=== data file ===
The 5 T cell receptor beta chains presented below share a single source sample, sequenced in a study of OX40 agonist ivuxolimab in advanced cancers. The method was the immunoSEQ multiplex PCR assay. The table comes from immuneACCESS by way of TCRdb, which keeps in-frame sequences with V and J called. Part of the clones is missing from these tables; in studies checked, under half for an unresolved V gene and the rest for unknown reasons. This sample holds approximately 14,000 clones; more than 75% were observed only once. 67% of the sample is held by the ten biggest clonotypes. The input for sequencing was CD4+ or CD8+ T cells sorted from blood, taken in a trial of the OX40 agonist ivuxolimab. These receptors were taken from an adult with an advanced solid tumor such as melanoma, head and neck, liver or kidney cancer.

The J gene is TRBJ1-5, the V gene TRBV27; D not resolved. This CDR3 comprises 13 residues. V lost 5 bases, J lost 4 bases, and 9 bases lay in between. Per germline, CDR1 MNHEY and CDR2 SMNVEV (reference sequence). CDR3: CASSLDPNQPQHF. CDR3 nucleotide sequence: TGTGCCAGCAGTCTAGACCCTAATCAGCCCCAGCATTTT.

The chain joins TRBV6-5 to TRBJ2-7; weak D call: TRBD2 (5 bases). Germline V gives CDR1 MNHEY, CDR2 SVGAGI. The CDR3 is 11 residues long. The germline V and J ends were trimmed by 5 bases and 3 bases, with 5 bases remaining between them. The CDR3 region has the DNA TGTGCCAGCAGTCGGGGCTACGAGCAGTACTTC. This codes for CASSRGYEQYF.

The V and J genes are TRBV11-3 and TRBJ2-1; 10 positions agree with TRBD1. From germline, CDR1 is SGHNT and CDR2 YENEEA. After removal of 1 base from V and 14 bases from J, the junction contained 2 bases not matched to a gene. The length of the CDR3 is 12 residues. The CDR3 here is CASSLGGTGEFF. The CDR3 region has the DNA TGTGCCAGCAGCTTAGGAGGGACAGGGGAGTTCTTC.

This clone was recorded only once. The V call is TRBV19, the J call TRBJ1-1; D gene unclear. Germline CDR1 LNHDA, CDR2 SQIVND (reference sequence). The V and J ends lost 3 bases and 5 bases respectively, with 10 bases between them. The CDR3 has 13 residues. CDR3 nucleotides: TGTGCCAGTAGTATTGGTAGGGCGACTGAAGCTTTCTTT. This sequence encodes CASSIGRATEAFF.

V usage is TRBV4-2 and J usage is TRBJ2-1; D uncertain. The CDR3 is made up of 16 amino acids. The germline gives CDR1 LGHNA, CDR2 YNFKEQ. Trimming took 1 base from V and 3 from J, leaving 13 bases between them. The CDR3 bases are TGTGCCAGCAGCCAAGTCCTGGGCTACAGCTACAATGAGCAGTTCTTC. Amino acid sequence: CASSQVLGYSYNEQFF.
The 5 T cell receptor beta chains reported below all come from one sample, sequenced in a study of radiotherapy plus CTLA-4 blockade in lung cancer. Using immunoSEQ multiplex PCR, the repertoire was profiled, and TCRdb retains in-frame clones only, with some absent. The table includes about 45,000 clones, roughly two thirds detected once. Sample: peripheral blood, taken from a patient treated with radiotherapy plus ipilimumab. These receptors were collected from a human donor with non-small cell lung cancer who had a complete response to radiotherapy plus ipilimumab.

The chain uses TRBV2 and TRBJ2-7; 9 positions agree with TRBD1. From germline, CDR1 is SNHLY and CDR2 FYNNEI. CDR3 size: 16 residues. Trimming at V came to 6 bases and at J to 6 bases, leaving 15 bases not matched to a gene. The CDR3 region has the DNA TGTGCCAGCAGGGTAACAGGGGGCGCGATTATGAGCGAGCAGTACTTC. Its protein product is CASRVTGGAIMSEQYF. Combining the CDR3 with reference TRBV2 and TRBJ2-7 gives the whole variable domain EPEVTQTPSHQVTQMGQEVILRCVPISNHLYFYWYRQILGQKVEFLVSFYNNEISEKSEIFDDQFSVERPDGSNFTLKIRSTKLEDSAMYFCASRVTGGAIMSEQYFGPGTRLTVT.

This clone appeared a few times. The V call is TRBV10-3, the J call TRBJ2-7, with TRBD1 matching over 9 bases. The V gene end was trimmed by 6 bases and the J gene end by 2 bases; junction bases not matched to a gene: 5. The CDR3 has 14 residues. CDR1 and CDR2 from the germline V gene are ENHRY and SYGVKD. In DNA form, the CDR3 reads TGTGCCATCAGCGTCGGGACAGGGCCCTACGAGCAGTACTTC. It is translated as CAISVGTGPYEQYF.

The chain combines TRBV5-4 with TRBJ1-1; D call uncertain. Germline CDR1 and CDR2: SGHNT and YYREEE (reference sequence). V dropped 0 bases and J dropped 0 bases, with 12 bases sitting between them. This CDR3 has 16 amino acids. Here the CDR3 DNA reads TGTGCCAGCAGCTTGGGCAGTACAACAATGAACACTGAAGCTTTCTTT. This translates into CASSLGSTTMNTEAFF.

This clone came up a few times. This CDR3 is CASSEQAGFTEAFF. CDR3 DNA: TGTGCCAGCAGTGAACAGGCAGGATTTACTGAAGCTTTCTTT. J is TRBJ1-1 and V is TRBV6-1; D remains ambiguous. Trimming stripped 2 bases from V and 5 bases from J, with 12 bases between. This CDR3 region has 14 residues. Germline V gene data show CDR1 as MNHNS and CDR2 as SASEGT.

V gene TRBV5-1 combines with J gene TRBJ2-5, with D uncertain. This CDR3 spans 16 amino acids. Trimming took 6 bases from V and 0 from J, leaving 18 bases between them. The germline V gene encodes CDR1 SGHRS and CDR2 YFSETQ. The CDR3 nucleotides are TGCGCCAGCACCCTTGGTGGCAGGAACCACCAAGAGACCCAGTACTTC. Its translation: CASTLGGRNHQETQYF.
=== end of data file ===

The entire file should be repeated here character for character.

The 5 T cell receptor beta chains presented below share a single source sample, sequenced in a study of OX40 agonist ivuxolimab in advanced cancers. The method was the immunoSEQ multiplex PCR assay. The table comes from immuneACCESS by way of TCRdb, which keeps in-frame sequences with V and J called. Part of the clones is missing from these tables; in studies checked, under half for an unresolved V gene and the rest for unknown reasons. This sample holds approximately 14,000 clones; more than 75% were observed only once. 67% of the sample is held by the ten biggest clonotypes. The input for sequencing was CD4+ or CD8+ T cells sorted from blood, taken in a trial of the OX40 agonist ivuxolimab. These receptors were taken from an adult with an advanced solid tumor such as melanoma, head and neck, liver or kidney cancer.

The J gene is TRBJ1-5, the V gene TRBV27; D not resolved. This CDR3 comprises 13 residues. V lost 5 bases, J lost 4 bases, and 9 bases lay in between. Per germline, CDR1 MNHEY and CDR2 SMNVEV (reference sequence). CDR3: CASSLDPNQPQHF. CDR3 nucleotide sequence: TGTGCCAGCAGTCTAGACCCTAATCAGCCCCAGCATTTT.

The chain joins TRBV6-5 to TRBJ2-7; weak D call: TRBD2 (5 bases). Germline V gives CDR1 MNHEY, CDR2 SVGAGI. The CDR3 is 11 residues long. The germline V and J ends were trimmed by 5 bases and 3 bases, with 5 bases remaining between them. The CDR3 region has the DNA TGTGCCAGCAGTCGGGGCTACGAGCAGTACTTC. This codes for CASSRGYEQYF.

The V and J genes are TRBV11-3 and TRBJ2-1; 10 positions agree with TRBD1. From germline, CDR1 is SGHNT and CDR2 YENEEA. After removal of 1 base from V and 14 bases from J, the junction contained 2 bases not matched to a gene. The length of the CDR3 is 12 residues. The CDR3 here is CASSLGGTGEFF. The CDR3 region has the DNA TGTGCCAGCAGCTTAGGAGGGACAGGGGAGTTCTTC.

This clone was recorded only once. The V call is TRBV19, the J call TRBJ1-1; D gene unclear. Germline CDR1 LNHDA, CDR2 SQIVND (reference sequence). The V and J ends lost 3 bases and 5 bases respectively, with 10 bases between them. The CDR3 has 13 residues. CDR3 nucleotides: TGTGCCAGTAGTATTGGTAGGGCGACTGAAGCTTTCTTT. This sequence encodes CASSIGRATEAFF.

V usage is TRBV4-2 and J usage is TRBJ2-1; D uncertain. The CDR3 is made up of 16 amino acids. The germline gives CDR1 LGHNA, CDR2 YNFKEQ. Trimming took 1 base from V and 3 from J, leaving 13 bases between them. The CDR3 bases are TGTGCCAGCAGCCAAGTCCTGGGCTACAGCTACAATGAGCAGTTCTTC. Amino acid sequence: CASSQVLGYSYNEQFF.
The 5 T cell receptor beta chains reported below all come from one sample, sequenced in a study of radiotherapy plus CTLA-4 blockade in lung cancer. Using immunoSEQ multiplex PCR, the repertoire was profiled, and TCRdb retains in-frame clones only, with some absent. The table includes about 45,000 clones, roughly two thirds detected once. Sample: peripheral blood, taken from a patient treated with radiotherapy plus ipilimumab. These receptors were collected from a human donor with non-small cell lung cancer who had a complete response to radiotherapy plus ipilimumab.

The chain uses TRBV2 and TRBJ2-7; 9 positions agree with TRBD1. From germline, CDR1 is SNHLY and CDR2 FYNNEI. CDR3 size: 16 residues. Trimming at V came to 6 bases and at J to 6 bases, leaving 15 bases not matched to a gene. The CDR3 region has the DNA TGTGCCAGCAGGGTAACAGGGGGCGCGATTATGAGCGAGCAGTACTTC. Its protein product is CASRVTGGAIMSEQYF. Combining the CDR3 with reference TRBV2 and TRBJ2-7 gives the whole variable domain EPEVTQTPSHQVTQMGQEVILRCVPISNHLYFYWYRQILGQKVEFLVSFYNNEISEKSEIFDDQFSVERPDGSNFTLKIRSTKLEDSAMYFCASRVTGGAIMSEQYFGPGTRLTVT.

This clone appeared a few times. The V call is TRBV10-3, the J call TRBJ2-7, with TRBD1 matching over 9 bases. The V gene end was trimmed by 6 bases and the J gene end by 2 bases; junction bases not matched to a gene: 5. The CDR3 has 14 residues. CDR1 and CDR2 from the germline V gene are ENHRY and SYGVKD. In DNA form, the CDR3 reads TGTGCCATCAGCGTCGGGACAGGGCCCTACGAGCAGTACTTC. It is translated as CAISVGTGPYEQYF.

The chain combines TRBV5-4 with TRBJ1-1; D call uncertain. Germline CDR1 and CDR2: SGHNT and YYREEE (reference sequence). V dropped 0 bases and J dropped 0 bases, with 12 bases sitting between them. This CDR3 has 16 amino acids. Here the CDR3 DNA reads TGTGCCAGCAGCTTGGGCAGTACAACAATGAACACTGAAGCTTTCTTT. This translates into CASSLGSTTMNTEAFF.

This clone came up a few times. This CDR3 is CASSEQAGFTEAFF. CDR3 DNA: TGTGCCAGCAGTGAACAGGCAGGATTTACTGAAGCTTTCTTT. J is TRBJ1-1 and V is TRBV6-1; D remains ambiguous. Trimming stripped 2 bases from V and 5 bases from J, with 12 bases between. This CDR3 region has 14 residues. Germline V gene data show CDR1 as MNHNS and CDR2 as SASEGT.

V gene TRBV5-1 combines with J gene TRBJ2-5, with D uncertain. This CDR3 spans 16 amino acids. Trimming took 6 bases from V and 0 from J, leaving 18 bases between them. The germline V gene encodes CDR1 SGHRS and CDR2 YFSETQ. The CDR3 nucleotides are TGCGCCAGCACCCTTGGTGGCAGGAACCACCAAGAGACCCAGTACTTC. Its translation: CASTLGGRNHQETQYF.